Some of you may recognize Bobby's face.  He's had a few films at the VFF, including MARK,  the next film in our weekly shorts showcase.  Whether you've seen it at the festival or this will be a first time viewing, we know you'll enjoy it.   Bobby gave himself a good challenge, MARK is an action film shot in still images.

About: Born and raised in Minnesota on Lake Superior’s north shore, Bobby Willis has been a storyteller since he was five years old. He graduated from the University of Minnesota, Duluth were he found his interest in the arts, which then lead him to filmmaking.  He pursued his passion for film by traveling to, and living on, both coasts.  While living in New York and then Los Angeles, Bobby honed his filmmaking and acting talents.  Ultimately, he settled back in Minneapolis. “Making the very art friendly Minneapolis my home, I found I was getting more done than in the typical filmmaking cities," he reflects.

During his first years in Minneapolis, Bobby worked in freelance production, an atmosphere that inspired him to start Digital Hotdish and Below Zer0 Films.  Since then he has had films in several film festivals and has won a national ad contest.  He is currently developing new projects and is sure to be a filmmaker you'll be hearing more about in the near future.

 How long have you been directing/writing?  I’ve been writing since I was five years old. My mother would hand-write my stories down as I dictated them to her. I’ve been directing for nine years.

How many short films have you directed?  Seven short films total, but have directed many more television ads, marketing pieces, industrials, and eLearning videos. Each time is a learning experience.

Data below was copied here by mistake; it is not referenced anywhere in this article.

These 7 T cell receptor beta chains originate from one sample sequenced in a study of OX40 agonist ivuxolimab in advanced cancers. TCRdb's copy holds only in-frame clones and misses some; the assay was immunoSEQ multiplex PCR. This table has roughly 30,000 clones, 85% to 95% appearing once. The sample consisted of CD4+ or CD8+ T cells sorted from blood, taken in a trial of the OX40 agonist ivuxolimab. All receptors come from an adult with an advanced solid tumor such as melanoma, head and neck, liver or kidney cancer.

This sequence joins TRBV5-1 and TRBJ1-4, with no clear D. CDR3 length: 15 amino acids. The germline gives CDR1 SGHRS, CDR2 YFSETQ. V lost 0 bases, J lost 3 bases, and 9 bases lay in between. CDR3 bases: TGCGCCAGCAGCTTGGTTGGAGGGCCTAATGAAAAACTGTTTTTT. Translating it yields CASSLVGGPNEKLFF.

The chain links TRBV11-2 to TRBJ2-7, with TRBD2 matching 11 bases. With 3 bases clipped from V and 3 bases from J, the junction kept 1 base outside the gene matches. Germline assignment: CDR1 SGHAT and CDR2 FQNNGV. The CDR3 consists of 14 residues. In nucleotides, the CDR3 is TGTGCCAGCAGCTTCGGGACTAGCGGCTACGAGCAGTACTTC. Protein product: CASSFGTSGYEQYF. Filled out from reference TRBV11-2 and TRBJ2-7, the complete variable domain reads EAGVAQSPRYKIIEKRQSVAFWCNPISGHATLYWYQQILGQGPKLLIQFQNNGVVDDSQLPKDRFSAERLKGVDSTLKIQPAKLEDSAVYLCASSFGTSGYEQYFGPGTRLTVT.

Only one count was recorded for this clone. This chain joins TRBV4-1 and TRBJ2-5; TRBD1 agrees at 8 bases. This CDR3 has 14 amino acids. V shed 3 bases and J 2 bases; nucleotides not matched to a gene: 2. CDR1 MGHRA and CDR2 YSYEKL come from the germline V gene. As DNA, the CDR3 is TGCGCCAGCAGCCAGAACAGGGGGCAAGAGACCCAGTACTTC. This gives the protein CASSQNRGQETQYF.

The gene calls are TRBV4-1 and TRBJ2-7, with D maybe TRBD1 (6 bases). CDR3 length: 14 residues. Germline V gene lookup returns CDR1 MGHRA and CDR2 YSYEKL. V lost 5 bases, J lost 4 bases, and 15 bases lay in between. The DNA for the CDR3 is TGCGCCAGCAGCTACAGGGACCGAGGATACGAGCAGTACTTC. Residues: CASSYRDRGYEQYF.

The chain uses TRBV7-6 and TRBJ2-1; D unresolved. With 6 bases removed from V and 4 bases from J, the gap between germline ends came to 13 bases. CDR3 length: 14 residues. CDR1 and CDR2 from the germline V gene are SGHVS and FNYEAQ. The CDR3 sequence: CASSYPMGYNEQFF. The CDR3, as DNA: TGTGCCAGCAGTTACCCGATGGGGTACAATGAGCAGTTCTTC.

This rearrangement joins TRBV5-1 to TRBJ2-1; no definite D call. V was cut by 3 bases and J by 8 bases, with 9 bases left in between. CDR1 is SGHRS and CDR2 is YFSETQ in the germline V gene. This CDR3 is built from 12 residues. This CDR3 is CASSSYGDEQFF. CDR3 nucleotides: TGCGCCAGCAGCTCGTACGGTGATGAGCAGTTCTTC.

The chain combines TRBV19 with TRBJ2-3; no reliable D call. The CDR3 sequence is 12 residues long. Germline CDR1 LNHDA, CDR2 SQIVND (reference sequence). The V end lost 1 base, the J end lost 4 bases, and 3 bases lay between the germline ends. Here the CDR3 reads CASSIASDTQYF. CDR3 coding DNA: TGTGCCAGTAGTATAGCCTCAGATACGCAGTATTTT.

What is your top advice for first-time directors? Just get out there and do it! We live in an exciting time where getting your hands on a digital video camera is easy. Use your smart phone if you have to and tell a story that fits the type of camera you are using.

Don’t try to tell a bigger story than what your skillset, budget and locations can handle. Short films are great learning tools.

Don’t be afraid to fail. Gather a team, grab a camera and go learn. You’ve already failed if you never take the leap.

Is there any one part of the process that you enjoy more than the others? I might be biased since my background is in post-production, but editing the film is what I enjoy the most. I like to grab a cup of coffee and begin creating. You feel like a painter with your blank canvas and your palette of paint before you.


A man missing for two weeks is found with no explanation for the strange marks on his hand. Will an interview with a police psychologist uncover their true meaning?

A man missing for two weeks is found with no explanation for the strange marks on his hand. Will an interview with a police psychologist uncover their true meaning?

What drew you to wanting to tell this story? La Jetée by Chris Marker, is one of my favorite short films. The story is told in a ciné-roman style. Which explores telling a narrative using still imagery and a voiceover.  I also am a huge graphic novel fan. So, I wanted to combine both of these interests and see if I could come up with a story I could tell using these techniques.

What kind of camera did you shoot on? Canon EOS 5D Mark II

What were some of the challenges in getting this film made and how did you overcome them? The biggest challenge was that I was using still images to make an action styled film. I had to find creative ways to show action while under those restrictions.

Check out Bobby's short film here!